South Africa’s grass is still greener

It is not if, but when. That seems to be the intention of Malawian refugees who are back in their motherland about returning to South Africa. 

One returnee, Sangwani Gunda, told amaBunghane he and others expect to go back soon. They’re being told by their South African friends that calm has returned. “We can’t withstand the economic hardship here,” he said.

Another Malawian, who returned to South Africa last week, said most people felt cheated by their government’s promises that they would be taken care of once they got home. 

“They promised to put us into technical colleges to learn entrepreneurial skills and give us capital and equipment to start businesses,” he said. “When we arrived in Blantyre we were given money for transport home, a blanket and a plastic bucket. Nobody talked about skills training.”

AmaBhungane understands some 70 beneficiaries of the Malawi government’s repatriation programme, planning to return to South Africa, were stopped by Malawian immigration authorities at border posts.

The return — driven by Malawi’s poverty — threatens to undermine the 200-million kwatcha (R5-million) programme. Malawi was the only African country to launch a repatriation exercise in April for 3?200 of its citizens following a wave of attacks on foreigners in which two Malawians were killed. Five others died in transit to Malawi, Information Minister Kondwani Nankhumwa told a media conference this month.

The repatriation effort
Paul Chiunguzeni, of the department of disaster management affairs, said government acted quickly to save Malawian expatriates in South Africa. “We established a ministerial committee to facilitate repatriation and ensure that all the victims were brought home safely,” he said.

Six buses carrying the first group of 390 returnees arrived in Blantyre on April 20; the last bus, carrying 65 returnees, arrived on May 15. Malawi’s immigration department records show 3?300 xenophobia victims have so far returned to Malawi, using 40 buses hired in South Africa.

Chiunguzeni said the government had suspended the exercise until it received notification from the Malawi high commission in South Africa that other Malawians living in camps wished to come home. He denied reports that government halted the programme because people were returning to South Africa days after having been repatriated.

Adam Ali, the repatriation co-ordinator in Durban, said this week that about 40 Malawians were still camping at the Mariannhill mosque in Durban awaiting repatriation, while 157 others not in the camps had approached the Islamic relief organisation Firqatud Dawah for help.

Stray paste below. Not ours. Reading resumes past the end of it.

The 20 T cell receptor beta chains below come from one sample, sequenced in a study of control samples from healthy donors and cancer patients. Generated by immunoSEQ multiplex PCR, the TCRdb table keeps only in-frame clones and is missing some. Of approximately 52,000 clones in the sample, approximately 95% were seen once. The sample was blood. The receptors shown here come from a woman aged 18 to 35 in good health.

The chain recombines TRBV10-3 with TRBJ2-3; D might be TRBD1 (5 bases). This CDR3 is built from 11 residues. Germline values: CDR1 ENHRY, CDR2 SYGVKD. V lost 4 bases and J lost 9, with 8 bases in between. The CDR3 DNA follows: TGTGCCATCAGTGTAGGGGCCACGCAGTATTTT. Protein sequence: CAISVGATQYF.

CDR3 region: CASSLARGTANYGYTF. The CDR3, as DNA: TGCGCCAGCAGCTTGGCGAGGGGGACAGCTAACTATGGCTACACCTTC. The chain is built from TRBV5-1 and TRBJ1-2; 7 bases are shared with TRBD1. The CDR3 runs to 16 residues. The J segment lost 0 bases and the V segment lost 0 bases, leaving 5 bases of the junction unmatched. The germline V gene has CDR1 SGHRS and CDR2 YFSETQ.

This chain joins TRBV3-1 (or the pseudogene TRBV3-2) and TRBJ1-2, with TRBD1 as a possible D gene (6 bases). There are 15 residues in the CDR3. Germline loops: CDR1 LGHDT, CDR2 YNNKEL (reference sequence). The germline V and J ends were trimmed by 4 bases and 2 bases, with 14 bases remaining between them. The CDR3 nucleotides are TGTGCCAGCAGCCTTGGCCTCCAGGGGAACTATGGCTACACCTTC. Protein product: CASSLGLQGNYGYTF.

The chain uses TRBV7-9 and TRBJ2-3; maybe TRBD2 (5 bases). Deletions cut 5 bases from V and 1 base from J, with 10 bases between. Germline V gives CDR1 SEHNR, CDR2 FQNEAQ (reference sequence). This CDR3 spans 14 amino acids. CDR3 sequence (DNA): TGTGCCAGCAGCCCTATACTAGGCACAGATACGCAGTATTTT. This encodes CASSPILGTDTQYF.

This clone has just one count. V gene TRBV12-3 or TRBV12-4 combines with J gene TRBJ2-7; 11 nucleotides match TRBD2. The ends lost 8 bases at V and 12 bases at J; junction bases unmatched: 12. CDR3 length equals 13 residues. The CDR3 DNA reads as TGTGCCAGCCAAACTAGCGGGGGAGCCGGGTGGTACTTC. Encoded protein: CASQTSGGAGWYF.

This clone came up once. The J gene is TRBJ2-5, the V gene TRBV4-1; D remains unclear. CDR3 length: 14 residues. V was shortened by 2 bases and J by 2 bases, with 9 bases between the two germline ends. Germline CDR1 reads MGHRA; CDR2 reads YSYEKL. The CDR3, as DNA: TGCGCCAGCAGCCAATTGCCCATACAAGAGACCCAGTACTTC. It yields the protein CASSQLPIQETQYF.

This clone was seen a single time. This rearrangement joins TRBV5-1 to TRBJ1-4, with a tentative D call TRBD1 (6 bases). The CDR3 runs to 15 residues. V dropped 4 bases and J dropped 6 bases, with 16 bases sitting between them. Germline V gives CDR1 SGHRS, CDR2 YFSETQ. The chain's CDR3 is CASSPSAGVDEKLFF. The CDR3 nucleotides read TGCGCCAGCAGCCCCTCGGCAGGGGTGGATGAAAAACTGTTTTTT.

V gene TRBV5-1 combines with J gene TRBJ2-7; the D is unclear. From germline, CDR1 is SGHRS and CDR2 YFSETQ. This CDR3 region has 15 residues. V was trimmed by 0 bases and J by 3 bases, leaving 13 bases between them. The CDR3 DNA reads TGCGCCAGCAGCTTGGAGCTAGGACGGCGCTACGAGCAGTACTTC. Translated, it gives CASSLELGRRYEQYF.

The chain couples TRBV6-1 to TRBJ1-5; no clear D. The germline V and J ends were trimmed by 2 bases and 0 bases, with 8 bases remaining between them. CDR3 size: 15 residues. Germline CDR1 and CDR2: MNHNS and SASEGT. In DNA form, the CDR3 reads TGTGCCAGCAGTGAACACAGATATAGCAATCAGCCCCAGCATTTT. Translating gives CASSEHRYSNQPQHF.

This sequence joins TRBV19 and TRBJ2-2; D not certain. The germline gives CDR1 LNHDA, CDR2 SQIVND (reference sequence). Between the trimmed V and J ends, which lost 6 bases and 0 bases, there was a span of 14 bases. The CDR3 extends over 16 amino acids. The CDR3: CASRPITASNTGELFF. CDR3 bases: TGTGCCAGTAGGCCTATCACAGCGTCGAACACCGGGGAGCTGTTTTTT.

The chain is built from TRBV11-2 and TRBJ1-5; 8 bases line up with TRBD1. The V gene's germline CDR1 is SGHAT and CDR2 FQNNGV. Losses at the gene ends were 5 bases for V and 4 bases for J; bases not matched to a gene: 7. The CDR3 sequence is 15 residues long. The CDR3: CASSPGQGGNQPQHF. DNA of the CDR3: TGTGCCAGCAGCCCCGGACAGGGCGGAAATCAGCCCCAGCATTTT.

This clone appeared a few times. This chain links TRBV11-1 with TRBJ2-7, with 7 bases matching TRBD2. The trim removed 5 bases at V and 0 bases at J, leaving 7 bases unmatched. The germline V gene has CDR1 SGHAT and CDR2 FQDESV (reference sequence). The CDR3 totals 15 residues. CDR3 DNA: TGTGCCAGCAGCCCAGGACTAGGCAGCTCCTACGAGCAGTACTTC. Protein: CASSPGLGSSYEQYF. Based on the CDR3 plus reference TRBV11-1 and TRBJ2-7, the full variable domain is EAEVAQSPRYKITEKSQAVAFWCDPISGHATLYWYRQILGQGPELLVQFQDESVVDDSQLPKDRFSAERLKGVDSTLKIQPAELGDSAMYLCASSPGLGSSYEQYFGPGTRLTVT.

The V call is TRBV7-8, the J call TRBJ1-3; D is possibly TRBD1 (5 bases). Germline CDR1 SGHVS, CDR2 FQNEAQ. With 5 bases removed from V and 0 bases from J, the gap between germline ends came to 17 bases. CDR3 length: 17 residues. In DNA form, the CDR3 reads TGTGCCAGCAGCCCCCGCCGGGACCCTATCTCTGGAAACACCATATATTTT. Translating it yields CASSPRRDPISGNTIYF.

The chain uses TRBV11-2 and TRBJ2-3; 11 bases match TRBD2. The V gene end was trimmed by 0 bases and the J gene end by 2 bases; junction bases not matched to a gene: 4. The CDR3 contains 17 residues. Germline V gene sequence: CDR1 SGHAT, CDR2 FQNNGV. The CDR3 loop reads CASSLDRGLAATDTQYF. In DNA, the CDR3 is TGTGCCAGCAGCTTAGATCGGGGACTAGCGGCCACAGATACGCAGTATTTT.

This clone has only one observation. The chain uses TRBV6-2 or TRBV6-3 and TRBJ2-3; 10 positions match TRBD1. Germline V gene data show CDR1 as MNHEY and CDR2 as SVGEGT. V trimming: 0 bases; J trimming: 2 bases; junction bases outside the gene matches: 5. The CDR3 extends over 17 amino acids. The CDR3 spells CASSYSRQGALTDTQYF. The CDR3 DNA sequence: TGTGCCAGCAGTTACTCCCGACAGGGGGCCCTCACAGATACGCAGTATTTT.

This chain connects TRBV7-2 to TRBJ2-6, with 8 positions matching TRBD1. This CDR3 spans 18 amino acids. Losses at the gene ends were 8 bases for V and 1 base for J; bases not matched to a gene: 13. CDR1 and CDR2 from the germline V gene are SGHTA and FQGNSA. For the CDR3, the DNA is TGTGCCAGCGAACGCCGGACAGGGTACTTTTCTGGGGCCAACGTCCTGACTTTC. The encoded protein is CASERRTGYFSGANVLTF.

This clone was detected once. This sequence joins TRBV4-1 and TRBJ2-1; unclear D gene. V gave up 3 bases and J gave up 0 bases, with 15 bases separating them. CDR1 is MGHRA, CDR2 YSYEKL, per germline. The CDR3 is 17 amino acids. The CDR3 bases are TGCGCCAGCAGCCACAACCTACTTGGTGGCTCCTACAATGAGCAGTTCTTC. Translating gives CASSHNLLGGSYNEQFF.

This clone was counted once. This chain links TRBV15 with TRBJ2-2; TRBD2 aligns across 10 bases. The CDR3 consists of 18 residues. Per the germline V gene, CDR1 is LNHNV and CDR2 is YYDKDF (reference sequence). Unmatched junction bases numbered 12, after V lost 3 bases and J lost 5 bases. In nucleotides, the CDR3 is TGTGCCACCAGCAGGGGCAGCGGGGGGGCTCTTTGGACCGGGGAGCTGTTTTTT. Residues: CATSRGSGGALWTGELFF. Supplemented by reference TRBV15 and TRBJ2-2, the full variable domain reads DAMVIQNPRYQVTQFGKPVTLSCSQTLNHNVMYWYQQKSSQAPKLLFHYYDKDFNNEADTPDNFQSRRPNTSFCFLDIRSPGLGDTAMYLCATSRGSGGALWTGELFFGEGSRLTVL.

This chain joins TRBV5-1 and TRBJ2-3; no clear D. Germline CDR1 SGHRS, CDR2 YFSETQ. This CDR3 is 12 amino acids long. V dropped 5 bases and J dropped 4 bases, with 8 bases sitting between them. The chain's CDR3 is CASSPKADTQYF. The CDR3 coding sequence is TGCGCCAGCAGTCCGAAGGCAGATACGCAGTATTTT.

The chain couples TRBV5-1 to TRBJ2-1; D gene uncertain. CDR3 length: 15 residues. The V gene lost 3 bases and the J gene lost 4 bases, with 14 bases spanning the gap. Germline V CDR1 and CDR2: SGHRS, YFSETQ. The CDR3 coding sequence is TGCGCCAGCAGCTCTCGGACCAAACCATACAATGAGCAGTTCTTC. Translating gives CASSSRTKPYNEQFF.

On April 30, immigration officers at the Dedza border post detained 27 Malawians who tried to return to South Africa in the bus the government had hired to take them home. “Although some had valid documents, we wouldn’t allow them to return to South Africa because government has spent a lot of money repatriating them,” said officer Macfelix Mapemba. 

Days earlier police in Lilongwe detained a KwaZulu-Natal-registered bus carrying 70 passengers, including six repatriated Malawians.

They were acting on a tip-off: passengers had refused to leave the bus during a garage stop and instead pulled down the curtains to hide themselves. The driver and conductor bolted when they saw the police.

Many return to SA “daily”
On May 7, immigration officers at the Mwanza border post detained another South African bus for allegedly smuggling repatriated Malawians to South Africa.

Mwanza border spokesperson Pasqualli Zulu said, “All 35 passengers got out and walked to the border as if they were visiting friends in Mozambique. It made us suspicious.”

He said 14 passengers were arrested. The rest ran away. 

An immigration official who asked to remain nameless said “a few unlucky individuals” had been caught and many others were returning to South Africa on a daily basis.

Malawi’s director of the nongovernmental organisation Innovations for Poverty Action, Thomas Chataghalala Munthali, said returnees may have weighed the options and decided they were doing better in South Africa. “Malawi is poor … most of those who go to work in South Africa are unskilled,” he said. 

Another Malawian said he could not cope with the difficulties he experienced when he arrived at his home in the southern district of Phalombe, hard hit by the recent floods.

“I found my village completely washed away; people have nothing to eat as the crops were also destroyed. There was no hope. I had no house and was relying on relatives who were also struggling to find food.” 

He is optimistic he will find piecework in South Africa.

Chiunguzeni said the return of those repatriated was frustrating. “Government did what it could. It’s sad for them to be returning [so soon] after arriving.” 

Chiunguzeni said the government couldn’t afford to give returnees extra money. Civil society organisations in Malawi, including the Centre for Human Rights and Rehabilitation, have urged the government to create employment opportunities as a long-term solution to the Malawian exodus down south.

The government says unemployment will be partly solved through a community college initiative President Peter Mutharika launched in March, which seeks to train rural youths in entrepreneurial skills that will make them self-sufficient.

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